In the linguistics literature, the derivation of scalar implicatures has often been handled in a relatively modular way, using computations that are sensitive to logical relations among alternatives such as entailment but are blind to other notions such as the probabilities that participants in a conversation might associate with these alternatives (or with related propositions). In recent years, a family of models that we refer to as iterated rationality models (IRMs) have offered an interestingly different perspective on such alternative-sensitive processes in terms of multiple iterations of (typically probabilistic) reasoning. Our paper investigates what at first sight seems like a very interesting argument for the adequacy of IRMs as models of scalar implicatures, coming from the conjunctive interpretation of disjunctive sentences. We then outline challenges for the argument based on a theoretical comparison with the grammatical theory of scalar implicatures. The comparison focuses on the full distribution of conjunctive interpretation, on the question of sensitivity to priors, and on other results achieved within the grammatical theory that the IRM literature has yet to engage with.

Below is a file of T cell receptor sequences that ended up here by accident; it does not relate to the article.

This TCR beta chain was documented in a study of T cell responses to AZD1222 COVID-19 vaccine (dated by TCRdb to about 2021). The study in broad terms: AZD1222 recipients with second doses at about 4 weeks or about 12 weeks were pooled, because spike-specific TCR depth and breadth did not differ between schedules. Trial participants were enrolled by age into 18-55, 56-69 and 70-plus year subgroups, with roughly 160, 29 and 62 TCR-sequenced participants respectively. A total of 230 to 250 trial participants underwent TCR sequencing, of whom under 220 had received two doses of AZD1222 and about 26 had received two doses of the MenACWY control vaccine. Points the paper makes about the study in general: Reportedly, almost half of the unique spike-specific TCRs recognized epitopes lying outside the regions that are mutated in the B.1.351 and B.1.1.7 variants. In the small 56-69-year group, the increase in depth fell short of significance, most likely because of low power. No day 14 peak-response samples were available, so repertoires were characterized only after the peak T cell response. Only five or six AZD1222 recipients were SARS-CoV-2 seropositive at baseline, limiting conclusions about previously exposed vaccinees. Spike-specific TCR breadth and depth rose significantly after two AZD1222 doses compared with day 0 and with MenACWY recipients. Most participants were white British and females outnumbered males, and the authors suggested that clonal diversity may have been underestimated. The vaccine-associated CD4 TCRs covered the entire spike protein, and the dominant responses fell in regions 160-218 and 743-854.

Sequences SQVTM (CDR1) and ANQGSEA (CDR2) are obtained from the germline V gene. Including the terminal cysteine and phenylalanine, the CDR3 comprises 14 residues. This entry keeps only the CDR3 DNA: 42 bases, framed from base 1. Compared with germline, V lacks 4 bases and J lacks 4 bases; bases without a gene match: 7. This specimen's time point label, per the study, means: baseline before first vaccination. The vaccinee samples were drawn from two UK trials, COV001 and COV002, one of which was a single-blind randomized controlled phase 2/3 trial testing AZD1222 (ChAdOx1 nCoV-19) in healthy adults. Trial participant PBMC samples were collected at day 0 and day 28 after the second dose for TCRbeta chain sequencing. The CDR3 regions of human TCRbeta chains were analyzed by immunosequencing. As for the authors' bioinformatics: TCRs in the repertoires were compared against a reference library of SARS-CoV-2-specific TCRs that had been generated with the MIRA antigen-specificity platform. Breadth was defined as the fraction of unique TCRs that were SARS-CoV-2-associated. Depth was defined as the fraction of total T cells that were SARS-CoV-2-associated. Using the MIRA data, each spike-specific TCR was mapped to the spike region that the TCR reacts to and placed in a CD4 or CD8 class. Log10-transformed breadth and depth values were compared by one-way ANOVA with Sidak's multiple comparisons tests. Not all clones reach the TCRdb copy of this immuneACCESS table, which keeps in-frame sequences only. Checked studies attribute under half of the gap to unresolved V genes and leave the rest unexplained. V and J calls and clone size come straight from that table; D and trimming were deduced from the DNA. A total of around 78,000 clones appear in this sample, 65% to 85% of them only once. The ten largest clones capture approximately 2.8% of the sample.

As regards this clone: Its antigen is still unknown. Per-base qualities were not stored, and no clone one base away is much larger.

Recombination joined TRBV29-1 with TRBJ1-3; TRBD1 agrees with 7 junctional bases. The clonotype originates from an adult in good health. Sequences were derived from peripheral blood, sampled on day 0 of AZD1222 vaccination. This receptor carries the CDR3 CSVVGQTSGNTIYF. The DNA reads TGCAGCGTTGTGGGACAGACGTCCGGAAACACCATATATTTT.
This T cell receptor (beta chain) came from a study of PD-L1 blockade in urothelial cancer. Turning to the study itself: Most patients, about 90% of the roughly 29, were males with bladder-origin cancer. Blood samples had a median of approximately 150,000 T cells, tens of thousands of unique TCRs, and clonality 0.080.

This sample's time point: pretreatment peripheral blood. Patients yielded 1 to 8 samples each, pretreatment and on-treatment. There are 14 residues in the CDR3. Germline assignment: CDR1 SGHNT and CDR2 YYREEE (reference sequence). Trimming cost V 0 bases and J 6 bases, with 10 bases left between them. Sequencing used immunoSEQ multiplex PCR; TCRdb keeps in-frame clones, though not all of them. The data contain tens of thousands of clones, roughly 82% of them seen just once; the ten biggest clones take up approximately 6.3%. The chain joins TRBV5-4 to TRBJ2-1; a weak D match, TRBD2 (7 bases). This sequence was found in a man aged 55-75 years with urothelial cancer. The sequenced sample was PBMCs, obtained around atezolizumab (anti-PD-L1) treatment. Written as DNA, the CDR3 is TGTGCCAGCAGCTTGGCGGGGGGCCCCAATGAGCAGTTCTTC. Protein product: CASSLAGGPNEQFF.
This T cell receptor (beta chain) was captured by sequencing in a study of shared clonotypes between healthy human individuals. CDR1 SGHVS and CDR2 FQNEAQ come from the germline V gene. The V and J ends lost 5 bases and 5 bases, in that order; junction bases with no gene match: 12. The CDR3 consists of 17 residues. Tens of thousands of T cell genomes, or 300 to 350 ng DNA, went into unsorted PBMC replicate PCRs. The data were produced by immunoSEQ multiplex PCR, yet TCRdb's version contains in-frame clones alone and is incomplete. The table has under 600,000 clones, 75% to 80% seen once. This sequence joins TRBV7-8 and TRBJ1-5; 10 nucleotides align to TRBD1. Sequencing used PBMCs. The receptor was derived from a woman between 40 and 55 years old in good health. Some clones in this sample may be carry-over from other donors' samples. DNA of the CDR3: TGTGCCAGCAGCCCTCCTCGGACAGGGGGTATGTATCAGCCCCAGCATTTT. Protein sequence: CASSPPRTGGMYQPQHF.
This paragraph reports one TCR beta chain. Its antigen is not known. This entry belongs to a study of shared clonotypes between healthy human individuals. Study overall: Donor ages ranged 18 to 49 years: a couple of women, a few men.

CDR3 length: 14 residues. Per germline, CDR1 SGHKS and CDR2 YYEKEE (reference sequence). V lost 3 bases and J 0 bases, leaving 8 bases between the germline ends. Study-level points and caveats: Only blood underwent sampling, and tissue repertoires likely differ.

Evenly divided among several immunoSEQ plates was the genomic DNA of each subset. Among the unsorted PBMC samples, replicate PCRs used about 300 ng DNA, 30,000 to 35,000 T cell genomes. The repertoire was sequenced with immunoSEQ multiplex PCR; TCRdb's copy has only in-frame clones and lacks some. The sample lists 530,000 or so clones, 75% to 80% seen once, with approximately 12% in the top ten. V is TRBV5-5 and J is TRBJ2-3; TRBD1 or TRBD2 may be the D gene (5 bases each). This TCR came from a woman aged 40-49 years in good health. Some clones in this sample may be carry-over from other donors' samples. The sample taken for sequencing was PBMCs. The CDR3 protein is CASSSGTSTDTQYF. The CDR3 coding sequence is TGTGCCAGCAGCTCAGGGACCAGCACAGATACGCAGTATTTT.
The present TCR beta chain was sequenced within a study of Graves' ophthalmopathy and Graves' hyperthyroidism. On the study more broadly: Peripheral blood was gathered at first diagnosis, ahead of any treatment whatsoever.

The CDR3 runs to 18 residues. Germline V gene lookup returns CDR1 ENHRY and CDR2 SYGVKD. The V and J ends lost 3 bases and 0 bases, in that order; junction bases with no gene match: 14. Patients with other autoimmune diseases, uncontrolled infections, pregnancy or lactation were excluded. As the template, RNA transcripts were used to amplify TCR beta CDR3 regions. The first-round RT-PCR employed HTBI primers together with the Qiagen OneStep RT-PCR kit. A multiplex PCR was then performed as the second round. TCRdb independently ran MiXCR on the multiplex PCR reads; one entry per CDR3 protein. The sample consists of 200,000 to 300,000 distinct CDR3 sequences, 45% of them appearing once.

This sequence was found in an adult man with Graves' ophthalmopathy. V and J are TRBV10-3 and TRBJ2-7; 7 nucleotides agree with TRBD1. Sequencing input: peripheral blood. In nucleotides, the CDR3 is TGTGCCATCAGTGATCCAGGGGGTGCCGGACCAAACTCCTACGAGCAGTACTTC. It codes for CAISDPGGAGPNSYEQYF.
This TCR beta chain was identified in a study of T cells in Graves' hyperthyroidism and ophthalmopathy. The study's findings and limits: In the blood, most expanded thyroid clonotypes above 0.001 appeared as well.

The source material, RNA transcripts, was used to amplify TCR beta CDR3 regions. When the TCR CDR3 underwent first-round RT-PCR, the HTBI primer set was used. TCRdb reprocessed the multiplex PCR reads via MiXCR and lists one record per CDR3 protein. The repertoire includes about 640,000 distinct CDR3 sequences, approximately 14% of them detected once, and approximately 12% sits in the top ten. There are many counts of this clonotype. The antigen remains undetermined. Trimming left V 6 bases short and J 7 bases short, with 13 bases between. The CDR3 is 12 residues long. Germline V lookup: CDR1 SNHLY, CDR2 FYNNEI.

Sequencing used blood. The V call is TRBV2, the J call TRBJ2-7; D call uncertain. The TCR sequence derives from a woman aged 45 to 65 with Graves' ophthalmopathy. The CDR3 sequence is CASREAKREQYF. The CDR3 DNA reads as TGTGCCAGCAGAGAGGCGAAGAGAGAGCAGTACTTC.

All Science Journal Classification (ASJC) codes
- Arts and Humanities (miscellaneous)
- Linguistics and Language
- Artificial Intelligence